During the nurse's initial assessment, the urostomy pouch, located to the right of the umbilicus, drains cloudy yellow urine with mucus strings into a bedside drainage bag. The nurse notes the presence of ureteral stents in the stoma.
Mr. S's abdomen is soft and tender to palpation, with active bowel sounds. The stoma is dark red, about 1 in (2.5 cm) above the skin. The color, location, and size of this stoma are considered normal. The patient asks the nurse to help him to the bathroom. He disconnects the bedside drainage bag tubing and closes the valve at the end of the urostomy pouch, placing a cap over the bedside drainage tubing. In the bathroom, he places the end of the pouch between his legs and allows it to completely drain into the toilet before closing the valve once again.
Later that day, the nurse helps Mr. S change his appliance in the bathroom using a one-piece urostomy appliance with a skin barrier constructed for use with urine. (For how to change a two-piece pouching system, see Applying a skin barrier and pouch.) Although his hands shake because he's nervous, he traces a pattern onto the back of the new skin barrier and cuts the opening 1/16-in larger than his stoma. With the nurse's assistance, he removes the old appliance, using a push-pull technique to reduce skin trauma. Mr. S uses a clean facecloth moistened with water to clean the peristomal skin. Then he places a roll of gauze at the opening of the stoma to collect the continuous urine flow while he pats the skin dry with tissue. He quickly removes the rolled gauze and secures the new appliance, looking in the mirror for correct placement and smoothing the skin barrier in place.
Safely back in bed, Mr. S asks about a special diet. For a patient with a urostomy, drinking at least eight 8-oz glasses of water/day is most important, and drinking cranberry juice will help keep his urine acidic. Although he can eat garlic, asparagus, and onions, they'll give his urine a strong odor. The nurse reassures him that the material of his pouch will generally contain any odor until he empties the urine.
During this discussion, Mr. S also asks about limitations to his physical activity. He can gradually resume activity like any post-op patient who's had abdominal surgery, but he shouldn't engage in contact sports that may involve a direct blow to his abdomen. He should avoid heavy lifting until his surgeon gives approval.
The nurse's role
Unless the patient needed an emergency surgical procedure, the ostomy is likely to have been preceded by some or many procedures. The testing and diagnosis may have created confusion and anxiety for many patients and their families or caregivers.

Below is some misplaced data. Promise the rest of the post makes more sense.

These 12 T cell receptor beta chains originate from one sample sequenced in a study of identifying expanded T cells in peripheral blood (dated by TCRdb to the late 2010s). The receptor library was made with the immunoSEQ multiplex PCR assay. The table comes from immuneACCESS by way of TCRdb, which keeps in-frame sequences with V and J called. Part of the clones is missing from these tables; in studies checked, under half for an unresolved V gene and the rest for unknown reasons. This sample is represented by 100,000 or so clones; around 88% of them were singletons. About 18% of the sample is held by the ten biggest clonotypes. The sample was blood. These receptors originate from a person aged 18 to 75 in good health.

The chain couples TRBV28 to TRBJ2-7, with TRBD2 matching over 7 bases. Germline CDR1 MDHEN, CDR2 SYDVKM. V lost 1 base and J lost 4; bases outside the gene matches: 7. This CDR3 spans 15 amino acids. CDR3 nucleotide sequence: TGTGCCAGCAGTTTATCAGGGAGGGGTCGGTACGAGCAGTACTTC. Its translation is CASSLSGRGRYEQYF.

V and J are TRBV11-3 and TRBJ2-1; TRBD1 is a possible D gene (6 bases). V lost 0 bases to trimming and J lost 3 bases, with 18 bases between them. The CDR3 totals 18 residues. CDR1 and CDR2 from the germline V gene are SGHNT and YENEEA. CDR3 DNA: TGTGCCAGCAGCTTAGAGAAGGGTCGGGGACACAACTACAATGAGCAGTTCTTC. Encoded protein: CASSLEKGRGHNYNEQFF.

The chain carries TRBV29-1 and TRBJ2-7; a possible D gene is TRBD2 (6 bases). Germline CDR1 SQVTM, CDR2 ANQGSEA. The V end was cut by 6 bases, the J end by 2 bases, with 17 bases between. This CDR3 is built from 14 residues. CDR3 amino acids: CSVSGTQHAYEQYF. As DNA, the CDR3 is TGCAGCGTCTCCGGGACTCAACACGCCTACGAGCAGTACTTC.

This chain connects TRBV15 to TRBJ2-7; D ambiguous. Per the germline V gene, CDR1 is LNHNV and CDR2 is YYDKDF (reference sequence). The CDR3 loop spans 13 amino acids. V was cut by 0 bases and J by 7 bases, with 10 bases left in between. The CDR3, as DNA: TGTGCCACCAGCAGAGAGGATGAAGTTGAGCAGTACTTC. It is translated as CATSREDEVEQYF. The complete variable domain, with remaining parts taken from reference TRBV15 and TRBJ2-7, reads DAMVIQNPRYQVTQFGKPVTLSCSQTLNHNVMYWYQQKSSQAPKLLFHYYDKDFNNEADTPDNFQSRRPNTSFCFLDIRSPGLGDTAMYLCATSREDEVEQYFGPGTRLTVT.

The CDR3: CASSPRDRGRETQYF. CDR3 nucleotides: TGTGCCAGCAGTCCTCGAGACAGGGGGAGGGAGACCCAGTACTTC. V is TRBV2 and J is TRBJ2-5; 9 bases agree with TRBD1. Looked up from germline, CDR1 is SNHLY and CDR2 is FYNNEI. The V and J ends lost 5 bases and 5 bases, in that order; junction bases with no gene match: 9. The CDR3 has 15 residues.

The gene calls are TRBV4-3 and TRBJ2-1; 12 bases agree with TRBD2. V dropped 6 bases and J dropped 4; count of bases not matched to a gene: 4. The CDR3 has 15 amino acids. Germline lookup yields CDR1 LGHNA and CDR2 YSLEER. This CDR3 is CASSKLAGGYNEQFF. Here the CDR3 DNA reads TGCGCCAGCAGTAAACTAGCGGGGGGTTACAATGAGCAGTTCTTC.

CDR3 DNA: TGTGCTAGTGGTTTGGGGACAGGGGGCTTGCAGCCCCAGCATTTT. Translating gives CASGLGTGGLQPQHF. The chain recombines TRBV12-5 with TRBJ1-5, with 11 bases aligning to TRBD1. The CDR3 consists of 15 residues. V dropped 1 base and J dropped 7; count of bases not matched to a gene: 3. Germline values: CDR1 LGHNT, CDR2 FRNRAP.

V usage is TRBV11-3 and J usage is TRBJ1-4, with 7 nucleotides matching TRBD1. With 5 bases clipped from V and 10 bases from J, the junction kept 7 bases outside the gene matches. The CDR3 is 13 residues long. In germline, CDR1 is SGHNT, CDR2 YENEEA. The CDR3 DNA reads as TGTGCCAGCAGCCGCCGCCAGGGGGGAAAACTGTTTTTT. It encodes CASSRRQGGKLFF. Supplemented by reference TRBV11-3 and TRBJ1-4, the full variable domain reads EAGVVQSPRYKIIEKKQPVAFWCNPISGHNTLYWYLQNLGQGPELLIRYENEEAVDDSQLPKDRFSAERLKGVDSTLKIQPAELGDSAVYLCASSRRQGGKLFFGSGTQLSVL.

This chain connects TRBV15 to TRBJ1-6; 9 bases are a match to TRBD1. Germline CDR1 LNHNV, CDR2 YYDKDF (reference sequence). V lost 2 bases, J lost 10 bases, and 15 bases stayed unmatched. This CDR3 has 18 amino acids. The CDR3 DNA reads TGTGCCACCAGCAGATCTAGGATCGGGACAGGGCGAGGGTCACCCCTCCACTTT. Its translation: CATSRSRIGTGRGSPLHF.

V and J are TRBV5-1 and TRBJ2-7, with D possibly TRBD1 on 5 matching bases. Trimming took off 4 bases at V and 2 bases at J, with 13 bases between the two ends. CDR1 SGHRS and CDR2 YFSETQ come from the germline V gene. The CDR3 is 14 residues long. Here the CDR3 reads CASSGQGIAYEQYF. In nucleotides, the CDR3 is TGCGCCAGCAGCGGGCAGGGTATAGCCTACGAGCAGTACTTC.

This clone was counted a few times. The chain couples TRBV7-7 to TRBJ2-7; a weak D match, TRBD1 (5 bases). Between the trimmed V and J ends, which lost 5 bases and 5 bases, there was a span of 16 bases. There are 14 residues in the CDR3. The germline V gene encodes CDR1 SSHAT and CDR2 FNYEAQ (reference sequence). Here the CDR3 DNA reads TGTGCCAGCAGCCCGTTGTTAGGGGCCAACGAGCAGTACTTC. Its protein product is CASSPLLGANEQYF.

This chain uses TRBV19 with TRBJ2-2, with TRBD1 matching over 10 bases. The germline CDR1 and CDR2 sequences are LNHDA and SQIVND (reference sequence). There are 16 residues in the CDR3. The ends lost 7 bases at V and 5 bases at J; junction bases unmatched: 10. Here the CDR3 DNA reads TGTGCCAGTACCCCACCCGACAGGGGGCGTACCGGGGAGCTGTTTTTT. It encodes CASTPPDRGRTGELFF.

Some healthcare organizations employ WOC nurses, who may have preoperatively marked the preferred site for the stoma and provided patient and family education throughout the patient stay. Although these same WOC nurses may follow the patient with an ostomy from pre-op care to home health, the nurse who's responsible for caring for a patient with an ostomy is also responsible for providing patient education.
Whether the direct care nurse provides ostomy care and education depends on the facility and geographic location of the healthcare organization. In some facilities, and in some parts of the country, the WOC nurse is a consultant who's responsible for working directly with patients during the pre-op phase of care for stomal marking and education. In such situations, the WOC nurse may provide direct post-op care to all patients, or only to those with a complicated post-op course requiring the WOC nurse's expertise.
Prepared to care
The three examples presented here represent the more common ostomies encountered in the United States. By being prepared to care for and teach patients like these, you can help them more easily adjust to the new realities of daily life.
- Ostomy: a surgical procedure used to create an opening for urine and feces to be released from the body
- Colostomy: a surgical procedure where a portion of the large intestine is brought through the abdominal wall to carry stool out of the body
- Anal anastomosis: a surgery that involves attaching the ileum to the anus after the entire colon and rectum have been removed, allowing the patient to pass stool normally and avoid colostomy
- Ileostomy: the surgical creation of an opening into the ileum, with a stoma on the abdominal wall
- Ileal conduit: the surgical anastomosis of the ureters to one end of a detached segment of ileum, the other end being used to form a stoma on the abdominal wall
- Urostomy: the surgical construction of an artificial excretory opening from the urinary tract; a diversion of the urinary flow away from the bladder, resulting in output through the abdominal wall; the most common method involves using a portion of intestine to conduct the urine out through the abdomen and into an external pouch worn for urine collection
- Stoma: a surgically constructed opening, especially one made in the abdominal wall to permit the passage of waste
- Ileal pouch: a surgically created chamber made up of a portion of the lower part of the ileum, the last (lowest) part of the small intestine
- Skin barrier or wafer: a pectin-based wafer used to protect the skin from irritating drainage